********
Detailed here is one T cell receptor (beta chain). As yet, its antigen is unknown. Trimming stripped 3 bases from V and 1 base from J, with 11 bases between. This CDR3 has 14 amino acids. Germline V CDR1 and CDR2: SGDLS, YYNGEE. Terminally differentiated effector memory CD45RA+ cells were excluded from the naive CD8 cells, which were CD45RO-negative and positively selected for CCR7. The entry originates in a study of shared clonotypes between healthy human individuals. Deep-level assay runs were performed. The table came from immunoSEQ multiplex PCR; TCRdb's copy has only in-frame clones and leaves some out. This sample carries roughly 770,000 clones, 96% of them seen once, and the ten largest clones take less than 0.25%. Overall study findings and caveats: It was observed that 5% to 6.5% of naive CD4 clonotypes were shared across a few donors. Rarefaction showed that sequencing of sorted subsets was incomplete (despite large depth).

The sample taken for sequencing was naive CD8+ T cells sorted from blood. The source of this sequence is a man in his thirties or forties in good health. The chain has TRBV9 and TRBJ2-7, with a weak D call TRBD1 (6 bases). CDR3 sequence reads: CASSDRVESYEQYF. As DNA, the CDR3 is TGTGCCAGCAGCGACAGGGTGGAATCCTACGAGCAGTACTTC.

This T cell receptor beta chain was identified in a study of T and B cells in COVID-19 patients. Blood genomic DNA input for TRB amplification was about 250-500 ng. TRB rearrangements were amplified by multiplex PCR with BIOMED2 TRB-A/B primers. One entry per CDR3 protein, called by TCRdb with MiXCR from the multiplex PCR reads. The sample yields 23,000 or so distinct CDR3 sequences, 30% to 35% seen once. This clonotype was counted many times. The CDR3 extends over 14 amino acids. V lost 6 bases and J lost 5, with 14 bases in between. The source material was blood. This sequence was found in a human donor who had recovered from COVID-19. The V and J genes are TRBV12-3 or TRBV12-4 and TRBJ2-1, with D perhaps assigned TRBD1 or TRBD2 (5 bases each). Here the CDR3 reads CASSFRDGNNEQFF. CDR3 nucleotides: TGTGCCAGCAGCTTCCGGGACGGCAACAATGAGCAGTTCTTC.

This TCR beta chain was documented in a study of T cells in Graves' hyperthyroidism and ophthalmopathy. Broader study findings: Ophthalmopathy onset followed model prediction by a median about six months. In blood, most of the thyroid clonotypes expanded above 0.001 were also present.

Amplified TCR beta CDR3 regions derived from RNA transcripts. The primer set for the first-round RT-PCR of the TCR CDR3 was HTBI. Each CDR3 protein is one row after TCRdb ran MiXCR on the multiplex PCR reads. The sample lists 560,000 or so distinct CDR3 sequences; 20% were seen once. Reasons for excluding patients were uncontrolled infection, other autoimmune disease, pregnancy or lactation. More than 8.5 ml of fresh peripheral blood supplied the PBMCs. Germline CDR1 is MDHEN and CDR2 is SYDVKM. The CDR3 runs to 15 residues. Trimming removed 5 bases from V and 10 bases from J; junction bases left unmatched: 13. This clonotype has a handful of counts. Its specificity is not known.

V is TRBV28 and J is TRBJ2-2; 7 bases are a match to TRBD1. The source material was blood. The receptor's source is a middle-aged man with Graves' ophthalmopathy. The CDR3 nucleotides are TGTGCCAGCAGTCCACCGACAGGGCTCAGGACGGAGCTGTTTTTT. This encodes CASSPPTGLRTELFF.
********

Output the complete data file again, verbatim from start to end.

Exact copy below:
Detailed here is one T cell receptor (beta chain). As yet, its antigen is unknown. Trimming stripped 3 bases from V and 1 base from J, with 11 bases between. This CDR3 has 14 amino acids. Germline V CDR1 and CDR2: SGDLS, YYNGEE. Terminally differentiated effector memory CD45RA+ cells were excluded from the naive CD8 cells, which were CD45RO-negative and positively selected for CCR7. The entry originates in a study of shared clonotypes between healthy human individuals. Deep-level assay runs were performed. The table came from immunoSEQ multiplex PCR; TCRdb's copy has only in-frame clones and leaves some out. This sample carries roughly 770,000 clones, 96% of them seen once, and the ten largest clones take less than 0.25%. Overall study findings and caveats: It was observed that 5% to 6.5% of naive CD4 clonotypes were shared across a few donors. Rarefaction showed that sequencing of sorted subsets was incomplete (despite large depth).

The sample taken for sequencing was naive CD8+ T cells sorted from blood. The source of this sequence is a man in his thirties or forties in good health. The chain has TRBV9 and TRBJ2-7, with a weak D call TRBD1 (6 bases). CDR3 sequence reads: CASSDRVESYEQYF. As DNA, the CDR3 is TGTGCCAGCAGCGACAGGGTGGAATCCTACGAGCAGTACTTC.

This T cell receptor beta chain was identified in a study of T and B cells in COVID-19 patients. Blood genomic DNA input for TRB amplification was about 250-500 ng. TRB rearrangements were amplified by multiplex PCR with BIOMED2 TRB-A/B primers. One entry per CDR3 protein, called by TCRdb with MiXCR from the multiplex PCR reads. The sample yields 23,000 or so distinct CDR3 sequences, 30% to 35% seen once. This clonotype was counted many times. The CDR3 extends over 14 amino acids. V lost 6 bases and J lost 5, with 14 bases in between. The source material was blood. This sequence was found in a human donor who had recovered from COVID-19. The V and J genes are TRBV12-3 or TRBV12-4 and TRBJ2-1, with D perhaps assigned TRBD1 or TRBD2 (5 bases each). Here the CDR3 reads CASSFRDGNNEQFF. CDR3 nucleotides: TGTGCCAGCAGCTTCCGGGACGGCAACAATGAGCAGTTCTTC.

This TCR beta chain was documented in a study of T cells in Graves' hyperthyroidism and ophthalmopathy. Broader study findings: Ophthalmopathy onset followed model prediction by a median about six months. In blood, most of the thyroid clonotypes expanded above 0.001 were also present.

Amplified TCR beta CDR3 regions derived from RNA transcripts. The primer set for the first-round RT-PCR of the TCR CDR3 was HTBI. Each CDR3 protein is one row after TCRdb ran MiXCR on the multiplex PCR reads. The sample lists 560,000 or so distinct CDR3 sequences; 20% were seen once. Reasons for excluding patients were uncontrolled infection, other autoimmune disease, pregnancy or lactation. More than 8.5 ml of fresh peripheral blood supplied the PBMCs. Germline CDR1 is MDHEN and CDR2 is SYDVKM. The CDR3 runs to 15 residues. Trimming removed 5 bases from V and 10 bases from J; junction bases left unmatched: 13. This clonotype has a handful of counts. Its specificity is not known.

V is TRBV28 and J is TRBJ2-2; 7 bases are a match to TRBD1. The source material was blood. The receptor's source is a middle-aged man with Graves' ophthalmopathy. The CDR3 nucleotides are TGTGCCAGCAGTCCACCGACAGGGCTCAGGACGGAGCTGTTTTTT. This encodes CASSPPTGLRTELFF.